Occupation: Novelist. Height: 5’9”. Eyes: Blue gray. Hair: Light brown. Forehead: Normal. Nose: Short. Face: Long. Complexion: Pale. Chin: Normal.
That’s how the British Foreign Office in London had described Nottingham native David Herbert Lawrence, just turned 36, on the passport they issued him two years ago.
Now he is traveling from his current home in Sicily to the British consulate in Florence to get a renewal. He and his wife Frieda, 42, are feeling as though it may be time to move on.
They have been living in a beautiful hilltop home, Fontana Vecchia, since last year. They had left England during the Great War, feeling as though Frieda’s German nationality and David’s supposedly “obscene” writings were not welcome.
After traveling around Europe, David had managed to finish his most recent novel, Aaron’s Rod, this past summer, although it won’t be published until next year. His UK publisher, after much waffling, had finally brought out his Women in Love this past summer, to many negative reviews.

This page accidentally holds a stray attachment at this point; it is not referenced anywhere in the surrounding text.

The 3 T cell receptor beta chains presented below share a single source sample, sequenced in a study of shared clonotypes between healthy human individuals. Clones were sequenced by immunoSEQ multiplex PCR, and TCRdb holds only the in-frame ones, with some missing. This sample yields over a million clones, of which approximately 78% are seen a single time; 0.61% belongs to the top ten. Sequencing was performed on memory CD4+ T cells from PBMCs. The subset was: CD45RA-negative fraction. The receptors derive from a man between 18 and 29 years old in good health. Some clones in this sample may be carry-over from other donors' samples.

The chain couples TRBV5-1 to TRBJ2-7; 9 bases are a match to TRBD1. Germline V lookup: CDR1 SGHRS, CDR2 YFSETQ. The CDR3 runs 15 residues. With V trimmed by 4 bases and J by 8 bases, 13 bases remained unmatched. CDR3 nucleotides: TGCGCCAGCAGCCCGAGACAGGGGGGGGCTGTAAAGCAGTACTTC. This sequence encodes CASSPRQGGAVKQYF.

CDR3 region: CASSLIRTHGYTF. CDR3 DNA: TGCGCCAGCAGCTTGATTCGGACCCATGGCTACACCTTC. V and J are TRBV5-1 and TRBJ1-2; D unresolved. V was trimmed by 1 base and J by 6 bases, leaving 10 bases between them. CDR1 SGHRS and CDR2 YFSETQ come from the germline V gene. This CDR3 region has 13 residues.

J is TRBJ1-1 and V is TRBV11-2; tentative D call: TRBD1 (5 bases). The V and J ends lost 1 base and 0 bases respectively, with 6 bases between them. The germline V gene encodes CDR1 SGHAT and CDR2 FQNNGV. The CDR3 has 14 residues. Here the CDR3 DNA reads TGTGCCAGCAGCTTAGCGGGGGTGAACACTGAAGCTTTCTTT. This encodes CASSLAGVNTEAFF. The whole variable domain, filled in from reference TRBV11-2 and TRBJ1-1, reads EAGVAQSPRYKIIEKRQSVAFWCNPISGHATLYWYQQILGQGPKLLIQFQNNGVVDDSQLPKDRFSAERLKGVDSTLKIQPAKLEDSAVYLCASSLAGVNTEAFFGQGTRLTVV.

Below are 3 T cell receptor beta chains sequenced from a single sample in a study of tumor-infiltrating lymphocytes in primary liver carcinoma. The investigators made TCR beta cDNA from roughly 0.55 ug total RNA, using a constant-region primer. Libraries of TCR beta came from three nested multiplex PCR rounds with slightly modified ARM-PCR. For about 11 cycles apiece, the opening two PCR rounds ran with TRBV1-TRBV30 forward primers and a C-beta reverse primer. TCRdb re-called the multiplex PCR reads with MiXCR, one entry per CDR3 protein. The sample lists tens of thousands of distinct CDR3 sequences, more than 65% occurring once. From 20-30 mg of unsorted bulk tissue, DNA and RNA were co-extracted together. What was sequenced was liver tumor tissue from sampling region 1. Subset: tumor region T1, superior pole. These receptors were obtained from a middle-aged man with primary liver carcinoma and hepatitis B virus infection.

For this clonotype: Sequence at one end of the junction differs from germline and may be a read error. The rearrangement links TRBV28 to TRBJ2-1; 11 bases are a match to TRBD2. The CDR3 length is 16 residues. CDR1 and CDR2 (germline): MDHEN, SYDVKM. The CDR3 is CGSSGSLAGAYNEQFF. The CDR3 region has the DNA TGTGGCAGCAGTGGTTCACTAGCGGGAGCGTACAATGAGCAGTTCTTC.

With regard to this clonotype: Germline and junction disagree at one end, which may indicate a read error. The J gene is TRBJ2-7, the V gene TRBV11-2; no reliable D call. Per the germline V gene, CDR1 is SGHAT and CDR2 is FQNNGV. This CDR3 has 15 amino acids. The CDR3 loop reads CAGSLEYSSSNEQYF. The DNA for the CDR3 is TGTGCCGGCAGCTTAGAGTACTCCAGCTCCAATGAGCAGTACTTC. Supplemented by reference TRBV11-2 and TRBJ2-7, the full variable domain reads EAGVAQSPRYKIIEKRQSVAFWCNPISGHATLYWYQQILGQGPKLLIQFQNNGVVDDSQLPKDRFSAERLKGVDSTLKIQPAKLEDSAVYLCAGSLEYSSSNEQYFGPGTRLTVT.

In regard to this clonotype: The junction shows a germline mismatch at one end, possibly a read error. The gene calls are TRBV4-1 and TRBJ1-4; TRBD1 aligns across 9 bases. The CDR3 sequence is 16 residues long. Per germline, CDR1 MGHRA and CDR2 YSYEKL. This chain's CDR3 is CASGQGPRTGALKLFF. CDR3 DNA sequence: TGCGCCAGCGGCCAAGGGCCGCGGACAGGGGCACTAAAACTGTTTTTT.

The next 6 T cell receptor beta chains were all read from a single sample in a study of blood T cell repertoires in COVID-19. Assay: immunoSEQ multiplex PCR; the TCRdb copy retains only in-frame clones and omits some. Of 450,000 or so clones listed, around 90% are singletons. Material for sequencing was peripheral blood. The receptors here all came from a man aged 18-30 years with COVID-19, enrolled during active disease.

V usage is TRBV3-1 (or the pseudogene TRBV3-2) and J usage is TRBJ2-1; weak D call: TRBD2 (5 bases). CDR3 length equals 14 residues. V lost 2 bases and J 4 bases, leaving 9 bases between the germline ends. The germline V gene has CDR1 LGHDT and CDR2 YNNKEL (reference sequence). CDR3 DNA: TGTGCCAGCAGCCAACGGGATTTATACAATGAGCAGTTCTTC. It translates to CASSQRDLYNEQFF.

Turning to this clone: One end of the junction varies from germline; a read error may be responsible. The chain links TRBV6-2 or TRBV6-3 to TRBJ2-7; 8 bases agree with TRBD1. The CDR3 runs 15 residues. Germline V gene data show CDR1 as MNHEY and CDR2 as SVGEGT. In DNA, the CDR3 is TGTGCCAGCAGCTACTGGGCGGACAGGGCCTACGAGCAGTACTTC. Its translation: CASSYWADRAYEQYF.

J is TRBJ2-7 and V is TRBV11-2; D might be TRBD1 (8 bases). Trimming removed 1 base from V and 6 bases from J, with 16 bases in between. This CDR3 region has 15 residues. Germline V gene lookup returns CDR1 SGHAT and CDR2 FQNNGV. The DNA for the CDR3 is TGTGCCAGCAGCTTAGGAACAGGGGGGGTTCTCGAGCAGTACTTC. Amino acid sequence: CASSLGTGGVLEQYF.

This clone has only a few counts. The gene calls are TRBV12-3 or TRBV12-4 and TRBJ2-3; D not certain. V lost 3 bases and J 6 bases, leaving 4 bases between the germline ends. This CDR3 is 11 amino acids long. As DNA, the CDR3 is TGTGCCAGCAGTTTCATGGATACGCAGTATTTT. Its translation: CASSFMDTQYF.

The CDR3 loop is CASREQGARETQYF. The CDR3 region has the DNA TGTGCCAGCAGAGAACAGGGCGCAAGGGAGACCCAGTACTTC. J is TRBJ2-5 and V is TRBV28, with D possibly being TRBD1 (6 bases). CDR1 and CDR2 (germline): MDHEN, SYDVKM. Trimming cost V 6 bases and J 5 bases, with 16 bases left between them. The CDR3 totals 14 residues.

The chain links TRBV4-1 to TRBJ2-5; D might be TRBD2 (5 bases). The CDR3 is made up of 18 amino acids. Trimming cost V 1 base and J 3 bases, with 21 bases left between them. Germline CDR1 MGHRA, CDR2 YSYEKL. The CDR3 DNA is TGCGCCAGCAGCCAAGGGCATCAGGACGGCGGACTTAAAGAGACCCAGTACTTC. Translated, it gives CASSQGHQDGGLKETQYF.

Lawrence has a travel piece coming out next month in The Dial magazine, but he hasn’t been writing much. Except letters to his New York publisher:
I wish I could find a ship that would carry me round the world and land me somewhere in the West—New Mexico or California—and I could have a little house and two goats, somewhere away by myself.”
With only about £40 in their British bank account, where can he and Frieda go? Maybe somewhere on a tramp steamer.
Friends are moving to Ceylon to study Buddhism, but the Lawrences have turned down their offer to join them.
David is still waiting to hear from his American agent about the current balance in his accounts there. Maybe that’s the next option.
D. H. Lawrence passport photo
“Such Friends”: 100 Years Ago… is the basis for the series, “Such Friends”: The Literary 1920s. Volumes I and II covering 1920 and 1921 are available on Amazon. For more information, email me at email@example.com.
This fall I will be talking about Writers’ Salons in Dublin and London Before the Great War in the Osher Lifelong Learning program at Carnegie-Mellon University.
If you want to walk with me through Bloomsbury, you can download my audio walking tour, “Such Friends”: Virginia Woolf and the Bloomsbury Group.
Manager as Muse, about Scribner’s editor Maxwell Perkins’ relationships with F. Scott Fitzgerald, Ernest Hemingway and Thomas Wolfe, is available on Amazon in both print and e-book versions.